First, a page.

Friday, March 06, 2009

The New of the New

If one looks at the real and virtual "stuff" we produce and consume, one of the big state changes comes from new economies of scale mediated by networked information.

Adoption rates for all sorts of things begin more and more to look like vertical lines (e.g., faster broadband versus slower) and better product architectures afford no small degree of modularity and component based systems.

What used to be called information float has become, to a great extent, less of a factor because federations of "smart friends and strangers" can rapidly vet vapor and mojo.

This new "component based and interoperable" lot of hardware, software, bio, and info means that the friction of creation and status quo form less of a barrier than before. This is the kind of environment that welcomes punctuated equalibria (evolution by jerks, as they say!) and disintermediation.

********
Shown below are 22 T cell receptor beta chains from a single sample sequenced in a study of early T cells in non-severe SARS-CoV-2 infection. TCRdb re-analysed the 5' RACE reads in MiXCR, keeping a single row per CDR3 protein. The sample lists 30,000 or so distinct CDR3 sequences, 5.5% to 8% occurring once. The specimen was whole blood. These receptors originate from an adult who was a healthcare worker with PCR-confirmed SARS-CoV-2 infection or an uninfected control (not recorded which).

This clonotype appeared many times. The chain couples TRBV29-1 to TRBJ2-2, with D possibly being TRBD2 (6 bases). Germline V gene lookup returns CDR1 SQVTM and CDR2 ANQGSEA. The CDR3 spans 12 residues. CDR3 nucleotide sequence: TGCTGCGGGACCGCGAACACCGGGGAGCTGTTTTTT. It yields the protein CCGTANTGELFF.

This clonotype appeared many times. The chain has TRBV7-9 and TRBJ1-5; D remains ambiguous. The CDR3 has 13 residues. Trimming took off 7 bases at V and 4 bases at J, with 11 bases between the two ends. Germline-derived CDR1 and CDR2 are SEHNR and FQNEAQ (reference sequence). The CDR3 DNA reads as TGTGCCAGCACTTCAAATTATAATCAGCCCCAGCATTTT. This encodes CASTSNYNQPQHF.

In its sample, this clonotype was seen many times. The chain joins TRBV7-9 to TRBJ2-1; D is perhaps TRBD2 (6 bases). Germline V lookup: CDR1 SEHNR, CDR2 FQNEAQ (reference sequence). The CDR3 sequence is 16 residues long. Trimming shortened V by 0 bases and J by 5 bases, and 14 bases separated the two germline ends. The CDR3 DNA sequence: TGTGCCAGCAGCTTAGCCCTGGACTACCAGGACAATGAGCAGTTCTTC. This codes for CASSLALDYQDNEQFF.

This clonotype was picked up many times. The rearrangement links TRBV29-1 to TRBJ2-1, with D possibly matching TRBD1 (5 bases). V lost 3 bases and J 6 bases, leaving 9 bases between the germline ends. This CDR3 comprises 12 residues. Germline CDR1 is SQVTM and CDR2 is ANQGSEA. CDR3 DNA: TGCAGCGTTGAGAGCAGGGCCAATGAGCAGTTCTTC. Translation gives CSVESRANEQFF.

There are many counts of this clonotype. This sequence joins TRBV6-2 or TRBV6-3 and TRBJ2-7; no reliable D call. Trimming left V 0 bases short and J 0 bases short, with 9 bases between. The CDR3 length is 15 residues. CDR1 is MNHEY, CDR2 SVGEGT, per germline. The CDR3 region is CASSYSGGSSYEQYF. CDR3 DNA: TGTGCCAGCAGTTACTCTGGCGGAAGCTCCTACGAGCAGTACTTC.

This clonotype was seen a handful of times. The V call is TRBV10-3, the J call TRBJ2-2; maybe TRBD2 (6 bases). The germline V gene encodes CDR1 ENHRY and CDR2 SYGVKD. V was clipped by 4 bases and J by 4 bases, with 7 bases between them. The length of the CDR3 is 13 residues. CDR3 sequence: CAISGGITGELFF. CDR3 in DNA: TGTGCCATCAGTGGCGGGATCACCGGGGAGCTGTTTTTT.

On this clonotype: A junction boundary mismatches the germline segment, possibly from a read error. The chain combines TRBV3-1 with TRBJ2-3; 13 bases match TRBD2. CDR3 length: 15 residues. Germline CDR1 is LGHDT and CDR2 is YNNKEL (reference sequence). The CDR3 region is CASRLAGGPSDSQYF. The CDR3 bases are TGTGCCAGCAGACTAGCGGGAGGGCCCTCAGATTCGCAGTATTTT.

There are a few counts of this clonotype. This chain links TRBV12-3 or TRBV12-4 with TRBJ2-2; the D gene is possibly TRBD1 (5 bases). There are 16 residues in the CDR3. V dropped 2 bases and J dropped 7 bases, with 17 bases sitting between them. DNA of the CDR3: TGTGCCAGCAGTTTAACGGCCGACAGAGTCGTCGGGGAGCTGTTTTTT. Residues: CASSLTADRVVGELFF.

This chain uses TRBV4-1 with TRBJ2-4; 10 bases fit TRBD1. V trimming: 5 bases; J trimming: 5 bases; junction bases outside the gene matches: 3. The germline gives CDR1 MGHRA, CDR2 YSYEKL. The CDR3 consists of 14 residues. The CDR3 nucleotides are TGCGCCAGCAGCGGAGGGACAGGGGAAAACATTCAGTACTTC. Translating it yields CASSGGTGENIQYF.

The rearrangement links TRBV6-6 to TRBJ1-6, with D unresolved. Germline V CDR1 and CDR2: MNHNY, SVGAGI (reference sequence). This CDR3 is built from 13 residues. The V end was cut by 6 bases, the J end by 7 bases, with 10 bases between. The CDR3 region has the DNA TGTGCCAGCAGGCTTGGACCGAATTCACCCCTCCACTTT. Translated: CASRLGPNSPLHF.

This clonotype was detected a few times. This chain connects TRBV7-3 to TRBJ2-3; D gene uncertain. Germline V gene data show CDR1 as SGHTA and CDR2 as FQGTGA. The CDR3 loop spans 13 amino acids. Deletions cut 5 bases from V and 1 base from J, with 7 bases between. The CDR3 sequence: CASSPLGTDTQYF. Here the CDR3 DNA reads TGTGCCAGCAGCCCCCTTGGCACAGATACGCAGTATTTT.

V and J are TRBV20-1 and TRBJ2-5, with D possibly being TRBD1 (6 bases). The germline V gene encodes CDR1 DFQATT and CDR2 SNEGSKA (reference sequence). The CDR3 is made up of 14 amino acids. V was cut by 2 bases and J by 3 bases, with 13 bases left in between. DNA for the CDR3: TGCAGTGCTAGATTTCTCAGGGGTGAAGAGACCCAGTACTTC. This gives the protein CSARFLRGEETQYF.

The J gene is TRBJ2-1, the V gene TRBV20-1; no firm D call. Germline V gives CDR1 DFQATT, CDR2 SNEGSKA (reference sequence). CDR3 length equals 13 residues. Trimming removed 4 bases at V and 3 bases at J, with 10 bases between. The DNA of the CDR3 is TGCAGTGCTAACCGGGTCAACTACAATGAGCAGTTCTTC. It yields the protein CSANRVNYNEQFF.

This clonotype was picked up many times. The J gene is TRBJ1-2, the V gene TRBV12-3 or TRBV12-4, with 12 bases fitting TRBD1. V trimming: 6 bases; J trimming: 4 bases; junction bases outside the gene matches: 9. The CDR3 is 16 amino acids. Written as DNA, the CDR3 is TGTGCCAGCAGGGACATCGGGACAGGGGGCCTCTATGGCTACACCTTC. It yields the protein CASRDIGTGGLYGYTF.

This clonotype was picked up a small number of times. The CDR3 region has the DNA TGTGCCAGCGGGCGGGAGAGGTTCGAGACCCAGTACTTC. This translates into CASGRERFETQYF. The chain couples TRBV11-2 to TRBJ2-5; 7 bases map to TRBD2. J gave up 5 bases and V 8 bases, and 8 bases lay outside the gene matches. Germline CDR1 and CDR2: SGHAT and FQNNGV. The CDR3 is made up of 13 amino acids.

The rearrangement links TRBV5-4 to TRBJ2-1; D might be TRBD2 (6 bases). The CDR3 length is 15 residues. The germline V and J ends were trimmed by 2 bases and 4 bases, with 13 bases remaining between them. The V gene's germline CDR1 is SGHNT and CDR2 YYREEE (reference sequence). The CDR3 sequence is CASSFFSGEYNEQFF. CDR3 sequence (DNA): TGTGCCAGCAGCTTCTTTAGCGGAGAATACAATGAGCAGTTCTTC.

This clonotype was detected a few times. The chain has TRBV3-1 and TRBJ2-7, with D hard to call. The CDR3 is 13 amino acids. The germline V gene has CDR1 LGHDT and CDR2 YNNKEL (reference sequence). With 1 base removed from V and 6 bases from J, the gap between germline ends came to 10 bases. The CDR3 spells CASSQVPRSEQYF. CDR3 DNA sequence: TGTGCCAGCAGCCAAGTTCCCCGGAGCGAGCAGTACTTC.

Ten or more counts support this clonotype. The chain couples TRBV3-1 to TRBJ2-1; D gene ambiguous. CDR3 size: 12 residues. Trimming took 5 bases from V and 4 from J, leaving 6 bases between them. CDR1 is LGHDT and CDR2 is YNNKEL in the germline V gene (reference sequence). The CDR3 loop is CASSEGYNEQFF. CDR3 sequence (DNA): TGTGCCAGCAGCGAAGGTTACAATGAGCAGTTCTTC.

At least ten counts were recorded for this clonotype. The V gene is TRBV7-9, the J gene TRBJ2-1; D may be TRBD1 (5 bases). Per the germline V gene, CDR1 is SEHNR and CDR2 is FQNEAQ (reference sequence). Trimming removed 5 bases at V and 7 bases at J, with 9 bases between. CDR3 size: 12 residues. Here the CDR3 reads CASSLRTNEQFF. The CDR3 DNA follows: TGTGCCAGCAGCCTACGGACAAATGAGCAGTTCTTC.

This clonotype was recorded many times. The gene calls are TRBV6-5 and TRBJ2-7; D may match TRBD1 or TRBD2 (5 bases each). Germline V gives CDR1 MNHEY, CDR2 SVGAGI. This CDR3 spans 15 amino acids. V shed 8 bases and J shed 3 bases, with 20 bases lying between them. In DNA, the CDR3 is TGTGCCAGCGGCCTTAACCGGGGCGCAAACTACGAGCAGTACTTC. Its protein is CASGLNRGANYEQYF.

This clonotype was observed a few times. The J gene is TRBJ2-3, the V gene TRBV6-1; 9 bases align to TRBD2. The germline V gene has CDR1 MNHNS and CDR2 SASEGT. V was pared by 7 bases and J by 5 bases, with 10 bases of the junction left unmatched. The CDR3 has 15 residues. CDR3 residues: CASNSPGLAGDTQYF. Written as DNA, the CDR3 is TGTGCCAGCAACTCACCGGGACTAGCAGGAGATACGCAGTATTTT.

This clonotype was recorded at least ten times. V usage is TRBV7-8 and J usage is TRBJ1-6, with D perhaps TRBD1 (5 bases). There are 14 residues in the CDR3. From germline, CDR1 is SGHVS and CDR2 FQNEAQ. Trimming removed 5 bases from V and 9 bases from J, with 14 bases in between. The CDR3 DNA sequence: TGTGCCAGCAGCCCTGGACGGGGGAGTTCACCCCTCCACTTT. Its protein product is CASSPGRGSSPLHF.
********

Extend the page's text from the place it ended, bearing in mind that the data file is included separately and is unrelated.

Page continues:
Removing (or mitigating) other frictional issues such as health care in turn improves the formation of new, and I assert, generally smaller organizations. From personal experience, I can say that the 1990s recession spawned a good number of high quality companies and think tanks.

With the provisioning of fractional services (payroll, HR, storage, webservers...) that reflect almost atomistic (and often "free") marginal costs compared to the big box running at 1% capacity, the formula for the production function begins to take rational, versus whole number or integer, steps. Again, with health care, the exploitation of the quaint statistic of large numbers in a common pool.... well, you do the math.

Trust in God but lock your car... I do believe that opportunities will be exploited if only from the fatigue of status quo and the inertia of the known.

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